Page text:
Working With the Lab on Extreme Parafunction: Part 1

July 4, 2018 Lee Ann Brady DMD

It’s impossible to go through a dental career without continuously encountering cases that challenge our clinical skills. Nor do I think that would be a good thing, as stagnation and complacency can lead down a slippery path to less optimal dental care. Even an expert has something more to learn.

The case I’m going to discuss here is a perfect example of why collaboration is so important in the dental practice. No matter how much I think I know about the techniques for tricky restorations, I’m always surprised by how much there truly is left to understand or adjust.

It’s important to rely on our peers and lab partners for case breakthroughs and insights. They can see things from a different perspective and give you exactly what you need to provide an exceptional outcome for patients. Even just the act of talking through impressions on a patient’s circumstances can lead to unexpected realizations.

A Case of Fracture, Wear, and Parafunction

This case frustrated me for quite a while before I understood how to solve it. The patient presented with upper and lower implant hybrids from another dentist. An examination revealed the problem she had visited my office for, which was fracturing of the upper right lateral denture tooth.

She was no stranger to the irritation of fractures. She shared with me that she had a long history of wearing down and fracturing her teeth. I was immediately interested in taking the time to understand the cause of this consistent fracturing.

The patient had multiple single unit implants placed for replacement of individual teeth. Her condition then worsened to the point where she had her remaining teeth removed. Implants were used for dentures with locator attachments, but this didn’t last long. The problem persisted and resulted in the need for more implant placements.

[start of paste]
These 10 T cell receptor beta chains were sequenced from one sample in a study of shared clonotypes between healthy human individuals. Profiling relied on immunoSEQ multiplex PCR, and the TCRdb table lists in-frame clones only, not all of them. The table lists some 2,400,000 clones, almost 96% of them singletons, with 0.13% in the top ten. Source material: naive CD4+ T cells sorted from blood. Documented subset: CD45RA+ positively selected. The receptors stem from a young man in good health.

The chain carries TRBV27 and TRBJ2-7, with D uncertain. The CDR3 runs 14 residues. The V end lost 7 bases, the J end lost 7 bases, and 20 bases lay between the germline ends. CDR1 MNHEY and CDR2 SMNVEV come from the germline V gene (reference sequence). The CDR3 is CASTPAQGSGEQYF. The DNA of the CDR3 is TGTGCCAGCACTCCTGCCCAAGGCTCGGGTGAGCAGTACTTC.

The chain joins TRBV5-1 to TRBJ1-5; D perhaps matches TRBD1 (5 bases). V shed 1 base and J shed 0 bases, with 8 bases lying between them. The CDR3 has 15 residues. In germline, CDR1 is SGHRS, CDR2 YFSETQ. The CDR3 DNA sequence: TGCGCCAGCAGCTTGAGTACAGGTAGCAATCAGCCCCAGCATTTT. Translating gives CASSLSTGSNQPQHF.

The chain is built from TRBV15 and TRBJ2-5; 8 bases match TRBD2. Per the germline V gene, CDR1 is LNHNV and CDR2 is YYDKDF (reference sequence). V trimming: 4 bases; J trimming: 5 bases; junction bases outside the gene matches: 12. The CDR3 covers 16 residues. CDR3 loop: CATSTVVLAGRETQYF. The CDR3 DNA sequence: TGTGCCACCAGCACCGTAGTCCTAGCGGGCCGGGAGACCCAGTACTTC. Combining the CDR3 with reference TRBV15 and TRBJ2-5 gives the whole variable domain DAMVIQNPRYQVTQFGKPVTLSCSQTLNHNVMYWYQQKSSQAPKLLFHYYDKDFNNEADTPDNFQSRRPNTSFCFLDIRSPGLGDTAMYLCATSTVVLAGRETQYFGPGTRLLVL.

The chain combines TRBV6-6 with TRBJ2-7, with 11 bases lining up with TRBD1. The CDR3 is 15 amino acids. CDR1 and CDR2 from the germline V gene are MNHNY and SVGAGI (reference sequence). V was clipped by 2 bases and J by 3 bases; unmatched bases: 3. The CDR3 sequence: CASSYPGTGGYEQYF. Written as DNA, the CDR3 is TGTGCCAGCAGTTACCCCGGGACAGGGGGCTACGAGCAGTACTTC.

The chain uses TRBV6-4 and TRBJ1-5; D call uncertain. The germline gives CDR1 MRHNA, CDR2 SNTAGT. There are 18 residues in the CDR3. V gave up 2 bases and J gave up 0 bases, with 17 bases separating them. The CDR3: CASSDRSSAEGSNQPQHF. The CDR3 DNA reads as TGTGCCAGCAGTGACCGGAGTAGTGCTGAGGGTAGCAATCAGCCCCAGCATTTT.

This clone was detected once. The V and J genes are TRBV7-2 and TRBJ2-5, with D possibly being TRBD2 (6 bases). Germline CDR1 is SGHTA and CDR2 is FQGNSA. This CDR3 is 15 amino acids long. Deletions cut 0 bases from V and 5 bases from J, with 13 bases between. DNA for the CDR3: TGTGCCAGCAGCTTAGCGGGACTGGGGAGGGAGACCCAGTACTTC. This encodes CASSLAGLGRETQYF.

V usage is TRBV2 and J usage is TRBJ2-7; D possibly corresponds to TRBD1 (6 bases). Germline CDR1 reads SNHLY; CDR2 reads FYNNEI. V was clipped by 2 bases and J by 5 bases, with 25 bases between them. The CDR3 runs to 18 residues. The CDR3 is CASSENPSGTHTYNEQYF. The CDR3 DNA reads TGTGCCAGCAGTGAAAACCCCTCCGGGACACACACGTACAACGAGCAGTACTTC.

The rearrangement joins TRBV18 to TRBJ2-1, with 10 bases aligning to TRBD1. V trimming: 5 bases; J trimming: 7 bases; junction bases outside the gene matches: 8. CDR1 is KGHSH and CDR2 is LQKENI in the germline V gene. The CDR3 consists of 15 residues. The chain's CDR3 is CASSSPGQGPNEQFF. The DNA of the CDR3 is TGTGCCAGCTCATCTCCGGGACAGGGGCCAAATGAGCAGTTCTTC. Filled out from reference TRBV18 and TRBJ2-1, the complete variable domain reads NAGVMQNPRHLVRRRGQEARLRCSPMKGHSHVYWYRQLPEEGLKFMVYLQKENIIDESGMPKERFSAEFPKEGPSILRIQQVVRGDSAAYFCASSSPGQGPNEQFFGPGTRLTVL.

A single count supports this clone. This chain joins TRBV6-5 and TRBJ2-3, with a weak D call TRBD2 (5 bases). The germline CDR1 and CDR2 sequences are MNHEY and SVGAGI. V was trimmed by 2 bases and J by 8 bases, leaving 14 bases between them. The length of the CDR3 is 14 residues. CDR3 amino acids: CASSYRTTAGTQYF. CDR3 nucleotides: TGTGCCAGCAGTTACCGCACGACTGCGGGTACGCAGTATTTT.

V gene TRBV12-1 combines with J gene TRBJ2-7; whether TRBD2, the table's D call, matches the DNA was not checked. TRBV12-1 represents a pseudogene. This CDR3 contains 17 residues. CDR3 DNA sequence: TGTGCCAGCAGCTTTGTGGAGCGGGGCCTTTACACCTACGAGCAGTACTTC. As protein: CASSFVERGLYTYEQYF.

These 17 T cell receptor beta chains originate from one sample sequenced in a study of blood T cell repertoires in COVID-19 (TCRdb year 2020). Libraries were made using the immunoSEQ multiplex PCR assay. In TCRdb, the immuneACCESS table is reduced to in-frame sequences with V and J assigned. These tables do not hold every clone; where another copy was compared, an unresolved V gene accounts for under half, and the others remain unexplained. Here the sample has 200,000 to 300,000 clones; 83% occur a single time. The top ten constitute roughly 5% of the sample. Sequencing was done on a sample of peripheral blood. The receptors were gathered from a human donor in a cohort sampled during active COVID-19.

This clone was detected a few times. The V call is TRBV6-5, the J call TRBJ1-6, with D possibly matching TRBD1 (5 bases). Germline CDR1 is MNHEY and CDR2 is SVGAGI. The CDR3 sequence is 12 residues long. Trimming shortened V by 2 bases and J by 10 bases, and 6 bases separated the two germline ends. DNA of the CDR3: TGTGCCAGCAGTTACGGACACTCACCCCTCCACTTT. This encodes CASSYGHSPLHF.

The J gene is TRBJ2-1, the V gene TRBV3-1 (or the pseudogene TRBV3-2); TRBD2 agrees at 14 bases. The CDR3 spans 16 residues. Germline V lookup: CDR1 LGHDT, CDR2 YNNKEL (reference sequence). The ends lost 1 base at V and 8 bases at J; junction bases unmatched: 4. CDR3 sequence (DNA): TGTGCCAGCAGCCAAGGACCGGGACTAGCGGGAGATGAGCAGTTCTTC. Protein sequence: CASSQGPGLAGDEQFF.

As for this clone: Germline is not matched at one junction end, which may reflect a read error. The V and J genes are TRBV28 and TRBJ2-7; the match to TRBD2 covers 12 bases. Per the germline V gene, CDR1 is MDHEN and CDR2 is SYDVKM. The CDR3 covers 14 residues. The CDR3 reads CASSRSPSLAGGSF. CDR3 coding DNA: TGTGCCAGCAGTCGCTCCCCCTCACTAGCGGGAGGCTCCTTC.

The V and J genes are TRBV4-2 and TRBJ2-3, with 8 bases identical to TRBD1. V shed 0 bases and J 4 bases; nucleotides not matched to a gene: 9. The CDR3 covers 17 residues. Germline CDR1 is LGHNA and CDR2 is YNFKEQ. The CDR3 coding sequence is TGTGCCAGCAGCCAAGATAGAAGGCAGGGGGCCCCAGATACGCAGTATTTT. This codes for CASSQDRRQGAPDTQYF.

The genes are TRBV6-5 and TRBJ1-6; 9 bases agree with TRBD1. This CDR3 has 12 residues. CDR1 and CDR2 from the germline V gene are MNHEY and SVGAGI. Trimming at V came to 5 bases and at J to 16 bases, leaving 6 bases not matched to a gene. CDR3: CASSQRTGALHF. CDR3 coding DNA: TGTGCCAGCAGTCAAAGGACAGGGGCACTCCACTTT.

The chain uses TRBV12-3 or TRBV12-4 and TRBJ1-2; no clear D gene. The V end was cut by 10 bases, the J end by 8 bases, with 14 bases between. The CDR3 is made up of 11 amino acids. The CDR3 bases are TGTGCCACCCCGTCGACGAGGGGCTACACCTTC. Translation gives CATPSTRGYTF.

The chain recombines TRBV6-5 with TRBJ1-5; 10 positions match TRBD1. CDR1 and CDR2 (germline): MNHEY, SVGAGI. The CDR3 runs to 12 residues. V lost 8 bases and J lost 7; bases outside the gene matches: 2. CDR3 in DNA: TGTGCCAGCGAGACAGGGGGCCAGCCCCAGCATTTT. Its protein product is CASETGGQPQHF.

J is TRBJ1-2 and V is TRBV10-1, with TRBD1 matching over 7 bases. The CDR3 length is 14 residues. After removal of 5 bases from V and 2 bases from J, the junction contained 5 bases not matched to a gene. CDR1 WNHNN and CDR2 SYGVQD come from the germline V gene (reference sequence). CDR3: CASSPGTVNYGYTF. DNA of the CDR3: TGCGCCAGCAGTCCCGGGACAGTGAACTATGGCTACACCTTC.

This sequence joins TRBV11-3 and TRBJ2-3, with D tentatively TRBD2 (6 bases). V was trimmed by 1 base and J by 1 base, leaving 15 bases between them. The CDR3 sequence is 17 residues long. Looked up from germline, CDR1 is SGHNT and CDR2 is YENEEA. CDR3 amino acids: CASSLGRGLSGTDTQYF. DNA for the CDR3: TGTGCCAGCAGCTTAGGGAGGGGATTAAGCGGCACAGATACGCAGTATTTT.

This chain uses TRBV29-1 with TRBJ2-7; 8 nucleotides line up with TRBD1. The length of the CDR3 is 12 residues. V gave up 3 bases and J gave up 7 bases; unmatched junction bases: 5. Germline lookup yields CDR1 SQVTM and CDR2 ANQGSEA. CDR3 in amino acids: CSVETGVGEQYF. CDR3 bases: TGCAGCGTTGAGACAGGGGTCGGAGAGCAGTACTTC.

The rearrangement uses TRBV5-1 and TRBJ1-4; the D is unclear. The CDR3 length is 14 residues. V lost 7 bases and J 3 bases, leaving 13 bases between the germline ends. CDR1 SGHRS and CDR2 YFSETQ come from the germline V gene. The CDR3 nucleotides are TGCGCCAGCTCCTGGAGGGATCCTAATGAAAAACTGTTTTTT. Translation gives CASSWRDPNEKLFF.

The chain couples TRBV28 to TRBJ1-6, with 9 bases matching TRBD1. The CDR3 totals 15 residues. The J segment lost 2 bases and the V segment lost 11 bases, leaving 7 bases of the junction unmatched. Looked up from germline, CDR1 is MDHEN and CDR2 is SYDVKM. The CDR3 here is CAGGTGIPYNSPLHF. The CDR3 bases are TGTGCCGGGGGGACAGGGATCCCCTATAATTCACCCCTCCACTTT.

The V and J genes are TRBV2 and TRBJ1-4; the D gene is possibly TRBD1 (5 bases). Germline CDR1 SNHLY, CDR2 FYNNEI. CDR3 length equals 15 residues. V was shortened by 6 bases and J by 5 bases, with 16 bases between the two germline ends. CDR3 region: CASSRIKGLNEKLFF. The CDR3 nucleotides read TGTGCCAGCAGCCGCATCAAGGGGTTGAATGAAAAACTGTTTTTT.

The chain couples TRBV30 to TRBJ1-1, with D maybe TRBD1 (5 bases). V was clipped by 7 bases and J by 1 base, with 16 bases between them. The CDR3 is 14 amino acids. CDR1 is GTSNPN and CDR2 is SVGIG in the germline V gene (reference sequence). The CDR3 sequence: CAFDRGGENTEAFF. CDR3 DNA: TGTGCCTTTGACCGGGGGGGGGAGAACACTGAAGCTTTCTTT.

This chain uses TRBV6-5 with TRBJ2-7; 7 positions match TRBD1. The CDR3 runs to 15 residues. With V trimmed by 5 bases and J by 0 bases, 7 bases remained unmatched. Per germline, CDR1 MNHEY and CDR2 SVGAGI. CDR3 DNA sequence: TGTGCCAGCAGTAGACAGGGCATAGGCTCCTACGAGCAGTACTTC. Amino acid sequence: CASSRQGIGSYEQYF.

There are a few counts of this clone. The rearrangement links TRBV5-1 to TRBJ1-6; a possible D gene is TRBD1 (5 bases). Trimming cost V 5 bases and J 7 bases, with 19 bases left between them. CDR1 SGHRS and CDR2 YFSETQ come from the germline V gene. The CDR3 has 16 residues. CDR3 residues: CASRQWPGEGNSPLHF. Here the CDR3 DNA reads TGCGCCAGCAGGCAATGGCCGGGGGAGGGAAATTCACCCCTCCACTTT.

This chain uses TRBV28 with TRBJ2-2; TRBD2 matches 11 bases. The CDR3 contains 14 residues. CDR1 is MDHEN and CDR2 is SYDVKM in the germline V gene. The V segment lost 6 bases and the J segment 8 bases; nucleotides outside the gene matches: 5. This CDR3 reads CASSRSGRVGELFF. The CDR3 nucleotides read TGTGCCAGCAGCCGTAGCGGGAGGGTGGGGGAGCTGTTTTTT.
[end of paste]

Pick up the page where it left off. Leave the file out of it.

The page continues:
Upper and lower hybrids were created, yet still she went through 4-5 replacements of upper lateral and canine denture teeth. After seeing me, she and I had to replace upper anterior denture teeth several times over the course of a year. That meant removing the hybrid and replacing the screws each time.

To be continued …

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About Author

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Lee Ann Brady DMD

Dr. Lee Ann Brady is passionate about dentistry, her family and making a difference. She is a general dentist and owns a practice in Glendale, AZ limited to restorative dentistry. Lee’s passion for dental education began as a CE junkie herself, pursuing lots of advanced continuing education focused on Restorative and Occlusion. In 2005, she became a full time resident faculty member for The Pankey Institute, and was promoted to Clinical Director in 2006. Lee joined Spear Education as Executive VP of Education in the fall of 2008 to teach and coordinate the educational curriculum. In June of 2011, she left Spear Education, founded and joined the dental practice she now owns as an associate. Today, she teaches at dental meetings and study clubs both nationally and internationally, continues to write for dental journals and her website, sits on the editorial board of the Journal of Cosmetic Dentistry, Inside Dentistry and DentalTown Magazines and is the Director of Education for The Pankey Institute.

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